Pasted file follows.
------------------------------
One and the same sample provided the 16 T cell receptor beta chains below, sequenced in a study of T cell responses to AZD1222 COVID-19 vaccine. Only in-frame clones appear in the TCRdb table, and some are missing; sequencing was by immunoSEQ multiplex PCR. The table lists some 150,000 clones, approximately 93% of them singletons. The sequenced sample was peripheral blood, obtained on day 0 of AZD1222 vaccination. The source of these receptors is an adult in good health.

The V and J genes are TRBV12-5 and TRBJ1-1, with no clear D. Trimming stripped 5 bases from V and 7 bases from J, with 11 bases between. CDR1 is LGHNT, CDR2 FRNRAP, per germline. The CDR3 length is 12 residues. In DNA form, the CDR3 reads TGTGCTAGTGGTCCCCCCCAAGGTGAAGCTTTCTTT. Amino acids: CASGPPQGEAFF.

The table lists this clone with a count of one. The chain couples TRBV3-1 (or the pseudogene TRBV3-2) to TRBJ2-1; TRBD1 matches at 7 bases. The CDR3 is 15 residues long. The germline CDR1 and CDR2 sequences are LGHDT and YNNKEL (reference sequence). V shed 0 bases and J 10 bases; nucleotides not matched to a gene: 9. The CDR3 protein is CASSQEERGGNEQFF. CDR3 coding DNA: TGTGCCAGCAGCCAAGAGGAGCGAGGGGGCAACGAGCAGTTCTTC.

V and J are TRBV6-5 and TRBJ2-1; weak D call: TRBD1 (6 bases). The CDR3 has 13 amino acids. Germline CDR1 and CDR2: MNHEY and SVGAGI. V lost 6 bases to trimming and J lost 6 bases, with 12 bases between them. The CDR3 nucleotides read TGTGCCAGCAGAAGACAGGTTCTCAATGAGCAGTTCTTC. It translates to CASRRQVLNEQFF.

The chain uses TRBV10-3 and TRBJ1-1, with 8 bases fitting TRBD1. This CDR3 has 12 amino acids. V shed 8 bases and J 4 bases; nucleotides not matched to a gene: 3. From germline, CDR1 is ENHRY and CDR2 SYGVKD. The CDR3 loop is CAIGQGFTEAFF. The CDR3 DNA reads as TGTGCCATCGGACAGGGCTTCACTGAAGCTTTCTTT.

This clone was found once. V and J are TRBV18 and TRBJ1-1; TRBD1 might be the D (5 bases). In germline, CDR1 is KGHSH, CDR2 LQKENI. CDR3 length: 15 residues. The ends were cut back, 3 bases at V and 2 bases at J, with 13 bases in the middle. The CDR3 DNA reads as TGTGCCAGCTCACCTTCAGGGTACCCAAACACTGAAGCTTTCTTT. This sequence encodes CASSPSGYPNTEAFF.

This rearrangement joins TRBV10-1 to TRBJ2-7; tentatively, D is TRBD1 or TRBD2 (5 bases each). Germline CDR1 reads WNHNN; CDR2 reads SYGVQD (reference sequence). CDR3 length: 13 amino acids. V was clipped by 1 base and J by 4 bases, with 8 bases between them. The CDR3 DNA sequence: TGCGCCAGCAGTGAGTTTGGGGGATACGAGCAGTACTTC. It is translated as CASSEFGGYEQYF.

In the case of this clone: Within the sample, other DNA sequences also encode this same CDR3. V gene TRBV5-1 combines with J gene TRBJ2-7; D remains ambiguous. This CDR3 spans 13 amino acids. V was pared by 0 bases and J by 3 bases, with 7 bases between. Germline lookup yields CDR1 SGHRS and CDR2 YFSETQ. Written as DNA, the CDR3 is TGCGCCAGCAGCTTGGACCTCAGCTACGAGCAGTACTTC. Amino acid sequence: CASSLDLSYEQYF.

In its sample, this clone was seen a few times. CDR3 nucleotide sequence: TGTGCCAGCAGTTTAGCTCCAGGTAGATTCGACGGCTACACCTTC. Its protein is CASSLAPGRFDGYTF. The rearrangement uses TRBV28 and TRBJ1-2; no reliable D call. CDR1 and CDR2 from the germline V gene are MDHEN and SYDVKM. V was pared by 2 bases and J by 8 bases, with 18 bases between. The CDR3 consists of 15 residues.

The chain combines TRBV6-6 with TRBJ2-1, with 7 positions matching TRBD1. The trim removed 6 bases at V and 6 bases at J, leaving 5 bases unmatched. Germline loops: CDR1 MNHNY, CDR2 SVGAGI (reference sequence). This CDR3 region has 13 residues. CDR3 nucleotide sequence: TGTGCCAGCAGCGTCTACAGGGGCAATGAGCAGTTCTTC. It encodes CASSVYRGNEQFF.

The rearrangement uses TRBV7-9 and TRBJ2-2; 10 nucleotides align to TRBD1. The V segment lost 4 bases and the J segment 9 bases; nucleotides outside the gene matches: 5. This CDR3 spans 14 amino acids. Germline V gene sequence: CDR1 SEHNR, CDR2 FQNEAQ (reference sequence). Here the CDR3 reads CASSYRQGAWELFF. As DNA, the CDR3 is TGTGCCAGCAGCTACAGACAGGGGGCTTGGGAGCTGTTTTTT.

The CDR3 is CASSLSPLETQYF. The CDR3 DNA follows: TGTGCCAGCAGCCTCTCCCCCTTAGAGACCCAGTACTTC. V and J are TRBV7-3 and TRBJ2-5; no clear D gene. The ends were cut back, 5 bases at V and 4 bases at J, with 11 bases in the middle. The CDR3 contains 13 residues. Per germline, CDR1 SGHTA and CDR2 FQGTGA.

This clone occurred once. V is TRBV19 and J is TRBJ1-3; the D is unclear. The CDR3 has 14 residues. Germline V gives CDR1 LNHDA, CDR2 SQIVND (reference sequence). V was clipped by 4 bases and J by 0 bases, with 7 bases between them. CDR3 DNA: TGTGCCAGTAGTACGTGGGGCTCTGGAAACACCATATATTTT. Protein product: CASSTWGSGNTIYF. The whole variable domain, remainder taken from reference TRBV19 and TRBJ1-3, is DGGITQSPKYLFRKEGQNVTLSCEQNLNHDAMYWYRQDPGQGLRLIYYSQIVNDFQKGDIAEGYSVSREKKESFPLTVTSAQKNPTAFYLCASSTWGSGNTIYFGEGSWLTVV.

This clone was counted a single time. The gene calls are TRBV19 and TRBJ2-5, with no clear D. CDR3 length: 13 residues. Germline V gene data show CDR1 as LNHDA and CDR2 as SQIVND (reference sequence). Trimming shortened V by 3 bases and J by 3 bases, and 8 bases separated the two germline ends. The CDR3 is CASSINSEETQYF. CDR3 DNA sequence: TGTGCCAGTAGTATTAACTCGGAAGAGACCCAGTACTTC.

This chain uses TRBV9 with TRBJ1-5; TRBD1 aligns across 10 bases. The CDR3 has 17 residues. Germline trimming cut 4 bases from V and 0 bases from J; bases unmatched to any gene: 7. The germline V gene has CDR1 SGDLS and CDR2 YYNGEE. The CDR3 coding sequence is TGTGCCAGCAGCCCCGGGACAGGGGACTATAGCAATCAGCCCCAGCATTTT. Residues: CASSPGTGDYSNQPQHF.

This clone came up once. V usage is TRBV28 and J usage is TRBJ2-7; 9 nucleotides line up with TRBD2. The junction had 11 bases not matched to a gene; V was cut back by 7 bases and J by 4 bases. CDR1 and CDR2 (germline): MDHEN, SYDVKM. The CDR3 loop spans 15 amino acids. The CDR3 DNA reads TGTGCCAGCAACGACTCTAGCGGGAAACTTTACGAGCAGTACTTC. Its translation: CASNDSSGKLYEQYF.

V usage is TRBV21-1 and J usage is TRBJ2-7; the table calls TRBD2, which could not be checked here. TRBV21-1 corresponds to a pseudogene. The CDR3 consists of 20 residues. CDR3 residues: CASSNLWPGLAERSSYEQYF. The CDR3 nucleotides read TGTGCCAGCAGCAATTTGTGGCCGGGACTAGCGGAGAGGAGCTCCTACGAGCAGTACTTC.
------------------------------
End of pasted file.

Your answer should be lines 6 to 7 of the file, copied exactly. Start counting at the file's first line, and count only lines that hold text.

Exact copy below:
This clone was found once. V and J are TRBV18 and TRBJ1-1; TRBD1 might be the D (5 bases). In germline, CDR1 is KGHSH, CDR2 LQKENI. CDR3 length: 15 residues. The ends were cut back, 3 bases at V and 2 bases at J, with 13 bases in the middle. The CDR3 DNA reads as TGTGCCAGCTCACCTTCAGGGTACCCAAACACTGAAGCTTTCTTT. This sequence encodes CASSPSGYPNTEAFF.

This rearrangement joins TRBV10-1 to TRBJ2-7; tentatively, D is TRBD1 or TRBD2 (5 bases each). Germline CDR1 reads WNHNN; CDR2 reads SYGVQD (reference sequence). CDR3 length: 13 amino acids. V was clipped by 1 base and J by 4 bases, with 8 bases between them. The CDR3 DNA sequence: TGCGCCAGCAGTGAGTTTGGGGGATACGAGCAGTACTTC. It is translated as CASSEFGGYEQYF.